Interview: Heidi North talks about We are tiny beneath the light
Interview with Heidi North by Marcus Hobson.
Heidi congratulations on your recently published collection of poems called ‘We are tiny beneath the light’. The book crashes head-on into many uncomfortable relationship subjects. There are some tough realities being discussed. Are you OK to answer questions on the topic now?
I hope that that speaks to the strength of the writing that you ask that question! But, yes, of course.
I assume that much of what you have written is, at least partly, autobiographical. Was it difficult to put so much of yourself and your emotions onto the page?
Yes, you’re right that this is autobiographical, or perhaps I would say it’s refracted through lived experience. Is it difficult? The short answer is yes. Of course it would be easier to step back from your work and say it’s not you, and clearly in this book I can’t do that, so yes. But the act of writing about something truthful always contains poetic license as well as truth. And, in the end, I think all good writing is an act of vulnerability of some kind.
Did you write during the most painful times, or did the words start to flow later with the benefit of a little bit of distance?
A bit of both – all of it was refined with distance.
Do you see poetry as a form of autobiography or can it also be fiction?
Absolutely both! It really depends on the subject, but for me poetry usually has an autobiographic basis. But that’s always just the starting point.
Since you wrote your first collection of poetry, ‘Possibility of Flight’ in 2015, you have studied the Maters of Creative Writing course under Paula Morris at Auckland University. What sort of impact did this have on your writing?
The Masters was incredible – for the community, the guidance of Paula – who is just amazing – and the intensive practice of writing and reading and thinking about both. I worked on fiction during the Masters though – this poetry book was a side project I snuck away to when my novel wasn’t looking. I’ve always needed at least one project on the go at once. It takes the pressure off somehow. I was exploring similar themes in my novel. It explored the end of a marriage in a different way – it’s about a bride who cancels her wedding and goes to Shanghai – and of course, much like this poetry book, during that year the novel shot off in a completely new direction. Working on fiction, and then creative non-fiction, helped me approach a poetry collection in a more novelistic way. ‘We are tiny beneath the light’ has much more of an overall narrative than ‘Possibility of flight’ for that reason.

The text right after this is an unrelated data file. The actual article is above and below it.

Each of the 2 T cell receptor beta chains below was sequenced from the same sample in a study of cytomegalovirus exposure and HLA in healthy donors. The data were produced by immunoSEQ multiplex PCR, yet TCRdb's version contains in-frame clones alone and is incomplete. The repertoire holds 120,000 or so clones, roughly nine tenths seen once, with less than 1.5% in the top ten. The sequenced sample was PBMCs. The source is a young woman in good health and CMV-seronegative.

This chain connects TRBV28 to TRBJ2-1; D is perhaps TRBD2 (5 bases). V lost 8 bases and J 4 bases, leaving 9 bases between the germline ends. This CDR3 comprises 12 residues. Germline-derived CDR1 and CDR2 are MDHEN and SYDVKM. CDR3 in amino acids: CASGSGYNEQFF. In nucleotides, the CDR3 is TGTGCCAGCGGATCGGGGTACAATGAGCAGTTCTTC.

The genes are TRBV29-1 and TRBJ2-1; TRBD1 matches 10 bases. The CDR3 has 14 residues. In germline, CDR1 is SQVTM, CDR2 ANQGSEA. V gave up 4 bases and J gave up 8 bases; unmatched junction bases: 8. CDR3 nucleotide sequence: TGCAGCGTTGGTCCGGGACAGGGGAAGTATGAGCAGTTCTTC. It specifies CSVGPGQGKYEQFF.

What were the best and worst parts of the Masters experience?
It was both a dream and one of the hardest things I’ve ever done. Mostly both at once. Like I said above, the community and the guidance of Paula were invaluable, not to mention just the time immersed in the craft. The workload was a challenge and it’s always a juggle with life and family and work etc. But I am so grateful for how the process has changed me as a writer and a person.
You have been a reviewer for NZBooklovers for a few years now – what do you like best about reviewing?
I love that it forces you to give something a close reading. In a world of a whir of information, it forces me to think as I read, which is good for me. Plus, it opens me up to things I wouldn’t necessarily read, or challenges my preconceptions as I read.
What are some of your favourite recent book recommendations?
I’ve just read Rosetta Allan’s ‘The Unreliable People’, which is a rich historical treat about the Koryo-Saram, the people Stalin labeled “the unreliable people”. Rosetta was in my Masters cohort, and it was so interesting to read her final version after reading the genesis of the story in class. I also recently finished ‘Attraction’, Ruby Porter’s debut novel. It’s about three women on a road trip through New Zealand. I picked it up and couldn’t put it down.
Writing routine – especially with younger children around – must be hard. What is your routine like?
I try and carve out routine times to write, because everything works better when I do and I feel better knowing I have that time carved out and protected, but I also have learned to write in snatches. Deadlines are my friend.
What is your next writing project?
I have two! One is a lighthearted novel about two sisters who go to London on their OE looking for love and themselves. And the other is my Master’s project, the story of a runaway bride who finds herself hiding in Shanghai – the last place she remembers being happy – after running out her wedding. Let’s see which one grows legs first!
Are you going to stick with poetry or would you like to try something else?
I will always write poetry – it’s what I find myself coming back to. And it’s achievable for me to finish a poem in a way that it’s not with a novel. So I don’t see myself giving up on it anytime soon, but poetry grows in the space around me; I never know exactly what I’ll write about next.
Thanks Heidi and good luck with the launch of “We are tiny beneath the light’.
Thank you so much, and thank you for the thoughtful review.
Published by The Cuba Press